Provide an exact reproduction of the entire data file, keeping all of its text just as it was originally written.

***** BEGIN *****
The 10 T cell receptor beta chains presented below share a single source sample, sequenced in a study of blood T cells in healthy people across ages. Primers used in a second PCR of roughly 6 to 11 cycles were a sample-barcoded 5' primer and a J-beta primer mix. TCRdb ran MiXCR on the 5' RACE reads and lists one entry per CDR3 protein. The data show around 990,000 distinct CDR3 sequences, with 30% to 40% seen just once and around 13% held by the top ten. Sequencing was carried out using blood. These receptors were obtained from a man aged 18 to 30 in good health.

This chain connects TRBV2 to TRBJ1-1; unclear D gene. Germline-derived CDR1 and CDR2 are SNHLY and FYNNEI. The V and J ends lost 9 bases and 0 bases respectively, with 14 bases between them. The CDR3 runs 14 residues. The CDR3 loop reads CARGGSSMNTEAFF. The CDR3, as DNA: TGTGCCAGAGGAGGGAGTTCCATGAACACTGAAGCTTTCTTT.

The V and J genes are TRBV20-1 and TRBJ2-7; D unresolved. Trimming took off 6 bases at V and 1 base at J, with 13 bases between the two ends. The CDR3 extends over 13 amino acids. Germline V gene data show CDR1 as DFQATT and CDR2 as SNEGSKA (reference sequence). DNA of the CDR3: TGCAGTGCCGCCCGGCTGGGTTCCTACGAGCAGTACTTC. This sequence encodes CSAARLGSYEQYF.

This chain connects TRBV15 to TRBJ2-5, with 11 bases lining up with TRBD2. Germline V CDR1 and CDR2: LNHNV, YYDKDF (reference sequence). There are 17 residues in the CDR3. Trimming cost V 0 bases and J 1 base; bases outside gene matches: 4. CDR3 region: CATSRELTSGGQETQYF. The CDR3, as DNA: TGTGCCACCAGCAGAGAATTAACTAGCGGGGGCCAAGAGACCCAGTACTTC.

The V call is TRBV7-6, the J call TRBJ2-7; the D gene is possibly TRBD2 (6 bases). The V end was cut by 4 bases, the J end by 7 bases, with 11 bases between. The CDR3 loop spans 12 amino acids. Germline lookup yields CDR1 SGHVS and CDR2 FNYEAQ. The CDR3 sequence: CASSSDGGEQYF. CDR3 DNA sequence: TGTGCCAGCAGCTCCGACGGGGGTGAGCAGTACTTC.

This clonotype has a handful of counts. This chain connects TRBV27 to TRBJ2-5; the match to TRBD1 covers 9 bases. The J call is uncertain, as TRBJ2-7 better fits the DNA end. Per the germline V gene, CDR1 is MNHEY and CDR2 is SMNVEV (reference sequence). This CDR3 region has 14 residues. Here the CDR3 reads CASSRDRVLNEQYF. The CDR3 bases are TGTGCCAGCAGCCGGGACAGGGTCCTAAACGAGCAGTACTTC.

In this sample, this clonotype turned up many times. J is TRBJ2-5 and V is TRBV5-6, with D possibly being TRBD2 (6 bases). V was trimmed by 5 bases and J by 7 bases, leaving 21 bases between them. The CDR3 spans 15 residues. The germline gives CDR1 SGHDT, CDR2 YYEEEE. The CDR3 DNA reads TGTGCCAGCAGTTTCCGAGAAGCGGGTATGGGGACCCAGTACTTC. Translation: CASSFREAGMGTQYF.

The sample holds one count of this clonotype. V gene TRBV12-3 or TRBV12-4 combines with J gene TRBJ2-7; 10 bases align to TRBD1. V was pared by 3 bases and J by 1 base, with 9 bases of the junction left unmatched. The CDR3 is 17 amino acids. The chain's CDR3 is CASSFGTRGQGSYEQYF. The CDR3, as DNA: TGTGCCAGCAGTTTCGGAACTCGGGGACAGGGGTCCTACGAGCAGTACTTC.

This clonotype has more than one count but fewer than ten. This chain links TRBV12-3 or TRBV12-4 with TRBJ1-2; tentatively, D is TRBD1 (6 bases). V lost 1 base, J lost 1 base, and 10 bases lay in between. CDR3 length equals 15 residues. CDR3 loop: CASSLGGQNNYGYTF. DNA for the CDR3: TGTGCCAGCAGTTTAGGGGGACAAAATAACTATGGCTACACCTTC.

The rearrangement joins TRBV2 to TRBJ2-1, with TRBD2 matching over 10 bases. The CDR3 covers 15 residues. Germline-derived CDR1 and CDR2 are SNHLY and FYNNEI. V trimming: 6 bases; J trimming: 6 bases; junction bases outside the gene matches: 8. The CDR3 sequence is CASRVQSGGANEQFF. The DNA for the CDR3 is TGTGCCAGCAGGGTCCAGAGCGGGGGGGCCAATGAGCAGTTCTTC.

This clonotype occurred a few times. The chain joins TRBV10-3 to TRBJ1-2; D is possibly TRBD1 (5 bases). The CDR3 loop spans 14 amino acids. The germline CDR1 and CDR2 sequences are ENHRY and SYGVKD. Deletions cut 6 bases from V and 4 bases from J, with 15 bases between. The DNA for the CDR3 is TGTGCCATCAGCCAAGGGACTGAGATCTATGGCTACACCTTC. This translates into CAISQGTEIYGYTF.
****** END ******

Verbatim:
The 10 T cell receptor beta chains presented below share a single source sample, sequenced in a study of blood T cells in healthy people across ages. Primers used in a second PCR of roughly 6 to 11 cycles were a sample-barcoded 5' primer and a J-beta primer mix. TCRdb ran MiXCR on the 5' RACE reads and lists one entry per CDR3 protein. The data show around 990,000 distinct CDR3 sequences, with 30% to 40% seen just once and around 13% held by the top ten. Sequencing was carried out using blood. These receptors were obtained from a man aged 18 to 30 in good health.

This chain connects TRBV2 to TRBJ1-1; unclear D gene. Germline-derived CDR1 and CDR2 are SNHLY and FYNNEI. The V and J ends lost 9 bases and 0 bases respectively, with 14 bases between them. The CDR3 runs 14 residues. The CDR3 loop reads CARGGSSMNTEAFF. The CDR3, as DNA: TGTGCCAGAGGAGGGAGTTCCATGAACACTGAAGCTTTCTTT.

The V and J genes are TRBV20-1 and TRBJ2-7; D unresolved. Trimming took off 6 bases at V and 1 base at J, with 13 bases between the two ends. The CDR3 extends over 13 amino acids. Germline V gene data show CDR1 as DFQATT and CDR2 as SNEGSKA (reference sequence). DNA of the CDR3: TGCAGTGCCGCCCGGCTGGGTTCCTACGAGCAGTACTTC. This sequence encodes CSAARLGSYEQYF.

This chain connects TRBV15 to TRBJ2-5, with 11 bases lining up with TRBD2. Germline V CDR1 and CDR2: LNHNV, YYDKDF (reference sequence). There are 17 residues in the CDR3. Trimming cost V 0 bases and J 1 base; bases outside gene matches: 4. CDR3 region: CATSRELTSGGQETQYF. The CDR3, as DNA: TGTGCCACCAGCAGAGAATTAACTAGCGGGGGCCAAGAGACCCAGTACTTC.

The V call is TRBV7-6, the J call TRBJ2-7; the D gene is possibly TRBD2 (6 bases). The V end was cut by 4 bases, the J end by 7 bases, with 11 bases between. The CDR3 loop spans 12 amino acids. Germline lookup yields CDR1 SGHVS and CDR2 FNYEAQ. The CDR3 sequence: CASSSDGGEQYF. CDR3 DNA sequence: TGTGCCAGCAGCTCCGACGGGGGTGAGCAGTACTTC.

This clonotype has a handful of counts. This chain connects TRBV27 to TRBJ2-5; the match to TRBD1 covers 9 bases. The J call is uncertain, as TRBJ2-7 better fits the DNA end. Per the germline V gene, CDR1 is MNHEY and CDR2 is SMNVEV (reference sequence). This CDR3 region has 14 residues. Here the CDR3 reads CASSRDRVLNEQYF. The CDR3 bases are TGTGCCAGCAGCCGGGACAGGGTCCTAAACGAGCAGTACTTC.

In this sample, this clonotype turned up many times. J is TRBJ2-5 and V is TRBV5-6, with D possibly being TRBD2 (6 bases). V was trimmed by 5 bases and J by 7 bases, leaving 21 bases between them. The CDR3 spans 15 residues. The germline gives CDR1 SGHDT, CDR2 YYEEEE. The CDR3 DNA reads TGTGCCAGCAGTTTCCGAGAAGCGGGTATGGGGACCCAGTACTTC. Translation: CASSFREAGMGTQYF.

The sample holds one count of this clonotype. V gene TRBV12-3 or TRBV12-4 combines with J gene TRBJ2-7; 10 bases align to TRBD1. V was pared by 3 bases and J by 1 base, with 9 bases of the junction left unmatched. The CDR3 is 17 amino acids. The chain's CDR3 is CASSFGTRGQGSYEQYF. The CDR3, as DNA: TGTGCCAGCAGTTTCGGAACTCGGGGACAGGGGTCCTACGAGCAGTACTTC.

This clonotype has more than one count but fewer than ten. This chain links TRBV12-3 or TRBV12-4 with TRBJ1-2; tentatively, D is TRBD1 (6 bases). V lost 1 base, J lost 1 base, and 10 bases lay in between. CDR3 length equals 15 residues. CDR3 loop: CASSLGGQNNYGYTF. DNA for the CDR3: TGTGCCAGCAGTTTAGGGGGACAAAATAACTATGGCTACACCTTC.

The rearrangement joins TRBV2 to TRBJ2-1, with TRBD2 matching over 10 bases. The CDR3 covers 15 residues. Germline-derived CDR1 and CDR2 are SNHLY and FYNNEI. V trimming: 6 bases; J trimming: 6 bases; junction bases outside the gene matches: 8. The CDR3 sequence is CASRVQSGGANEQFF. The DNA for the CDR3 is TGTGCCAGCAGGGTCCAGAGCGGGGGGGCCAATGAGCAGTTCTTC.

This clonotype occurred a few times. The chain joins TRBV10-3 to TRBJ1-2; D is possibly TRBD1 (5 bases). The CDR3 loop spans 14 amino acids. The germline CDR1 and CDR2 sequences are ENHRY and SYGVKD. Deletions cut 6 bases from V and 4 bases from J, with 15 bases between. The DNA for the CDR3 is TGTGCCATCAGCCAAGGGACTGAGATCTATGGCTACACCTTC. This translates into CAISQGTEIYGYTF.